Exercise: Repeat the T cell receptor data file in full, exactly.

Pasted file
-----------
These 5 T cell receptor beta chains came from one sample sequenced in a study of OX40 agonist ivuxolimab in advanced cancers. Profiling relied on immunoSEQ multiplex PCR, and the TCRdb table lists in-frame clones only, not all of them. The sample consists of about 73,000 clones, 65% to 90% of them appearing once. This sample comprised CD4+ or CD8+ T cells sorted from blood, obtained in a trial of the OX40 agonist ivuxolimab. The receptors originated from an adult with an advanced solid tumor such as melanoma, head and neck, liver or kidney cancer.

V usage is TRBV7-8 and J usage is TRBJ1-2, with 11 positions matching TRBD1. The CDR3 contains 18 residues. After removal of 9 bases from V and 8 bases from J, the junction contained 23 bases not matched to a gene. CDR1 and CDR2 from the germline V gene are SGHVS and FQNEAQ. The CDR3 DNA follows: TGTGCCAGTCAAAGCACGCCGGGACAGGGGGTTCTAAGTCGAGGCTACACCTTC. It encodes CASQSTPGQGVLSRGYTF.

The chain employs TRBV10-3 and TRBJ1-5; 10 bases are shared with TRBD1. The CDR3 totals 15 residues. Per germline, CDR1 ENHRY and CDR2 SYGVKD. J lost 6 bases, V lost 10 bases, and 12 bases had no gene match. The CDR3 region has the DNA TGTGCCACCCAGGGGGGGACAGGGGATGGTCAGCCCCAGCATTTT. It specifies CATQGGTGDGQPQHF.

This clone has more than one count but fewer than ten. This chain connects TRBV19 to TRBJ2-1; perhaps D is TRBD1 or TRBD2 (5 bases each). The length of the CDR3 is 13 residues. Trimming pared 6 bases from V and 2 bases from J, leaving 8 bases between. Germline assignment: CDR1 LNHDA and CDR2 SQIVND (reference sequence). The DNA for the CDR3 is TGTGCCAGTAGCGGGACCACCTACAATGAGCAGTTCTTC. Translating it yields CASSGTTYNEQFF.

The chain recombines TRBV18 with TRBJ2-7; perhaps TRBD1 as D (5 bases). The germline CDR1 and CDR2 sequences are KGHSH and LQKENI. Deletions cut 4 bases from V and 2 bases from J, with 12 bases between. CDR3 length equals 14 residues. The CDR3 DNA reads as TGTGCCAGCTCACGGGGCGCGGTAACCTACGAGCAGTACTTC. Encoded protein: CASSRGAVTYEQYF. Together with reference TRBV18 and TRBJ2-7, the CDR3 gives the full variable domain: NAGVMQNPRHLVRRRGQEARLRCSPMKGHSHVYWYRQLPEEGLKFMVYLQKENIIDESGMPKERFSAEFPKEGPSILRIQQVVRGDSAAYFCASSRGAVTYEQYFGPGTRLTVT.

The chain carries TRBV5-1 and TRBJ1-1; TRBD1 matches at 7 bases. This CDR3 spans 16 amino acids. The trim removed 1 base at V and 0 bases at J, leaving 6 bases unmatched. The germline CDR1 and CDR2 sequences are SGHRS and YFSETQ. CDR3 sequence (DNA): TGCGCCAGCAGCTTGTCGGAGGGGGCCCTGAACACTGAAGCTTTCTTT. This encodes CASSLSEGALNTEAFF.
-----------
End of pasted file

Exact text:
These 5 T cell receptor beta chains came from one sample sequenced in a study of OX40 agonist ivuxolimab in advanced cancers. Profiling relied on immunoSEQ multiplex PCR, and the TCRdb table lists in-frame clones only, not all of them. The sample consists of about 73,000 clones, 65% to 90% of them appearing once. This sample comprised CD4+ or CD8+ T cells sorted from blood, obtained in a trial of the OX40 agonist ivuxolimab. The receptors originated from an adult with an advanced solid tumor such as melanoma, head and neck, liver or kidney cancer.

V usage is TRBV7-8 and J usage is TRBJ1-2, with 11 positions matching TRBD1. The CDR3 contains 18 residues. After removal of 9 bases from V and 8 bases from J, the junction contained 23 bases not matched to a gene. CDR1 and CDR2 from the germline V gene are SGHVS and FQNEAQ. The CDR3 DNA follows: TGTGCCAGTCAAAGCACGCCGGGACAGGGGGTTCTAAGTCGAGGCTACACCTTC. It encodes CASQSTPGQGVLSRGYTF.

The chain employs TRBV10-3 and TRBJ1-5; 10 bases are shared with TRBD1. The CDR3 totals 15 residues. Per germline, CDR1 ENHRY and CDR2 SYGVKD. J lost 6 bases, V lost 10 bases, and 12 bases had no gene match. The CDR3 region has the DNA TGTGCCACCCAGGGGGGGACAGGGGATGGTCAGCCCCAGCATTTT. It specifies CATQGGTGDGQPQHF.

This clone has more than one count but fewer than ten. This chain connects TRBV19 to TRBJ2-1; perhaps D is TRBD1 or TRBD2 (5 bases each). The length of the CDR3 is 13 residues. Trimming pared 6 bases from V and 2 bases from J, leaving 8 bases between. Germline assignment: CDR1 LNHDA and CDR2 SQIVND (reference sequence). The DNA for the CDR3 is TGTGCCAGTAGCGGGACCACCTACAATGAGCAGTTCTTC. Translating it yields CASSGTTYNEQFF.

The chain recombines TRBV18 with TRBJ2-7; perhaps TRBD1 as D (5 bases). The germline CDR1 and CDR2 sequences are KGHSH and LQKENI. Deletions cut 4 bases from V and 2 bases from J, with 12 bases between. CDR3 length equals 14 residues. The CDR3 DNA reads as TGTGCCAGCTCACGGGGCGCGGTAACCTACGAGCAGTACTTC. Encoded protein: CASSRGAVTYEQYF. Together with reference TRBV18 and TRBJ2-7, the CDR3 gives the full variable domain: NAGVMQNPRHLVRRRGQEARLRCSPMKGHSHVYWYRQLPEEGLKFMVYLQKENIIDESGMPKERFSAEFPKEGPSILRIQQVVRGDSAAYFCASSRGAVTYEQYFGPGTRLTVT.

The chain carries TRBV5-1 and TRBJ1-1; TRBD1 matches at 7 bases. This CDR3 spans 16 amino acids. The trim removed 1 base at V and 0 bases at J, leaving 6 bases unmatched. The germline CDR1 and CDR2 sequences are SGHRS and YFSETQ. CDR3 sequence (DNA): TGCGCCAGCAGCTTGTCGGAGGGGGCCCTGAACACTGAAGCTTTCTTT. This encodes CASSLSEGALNTEAFF.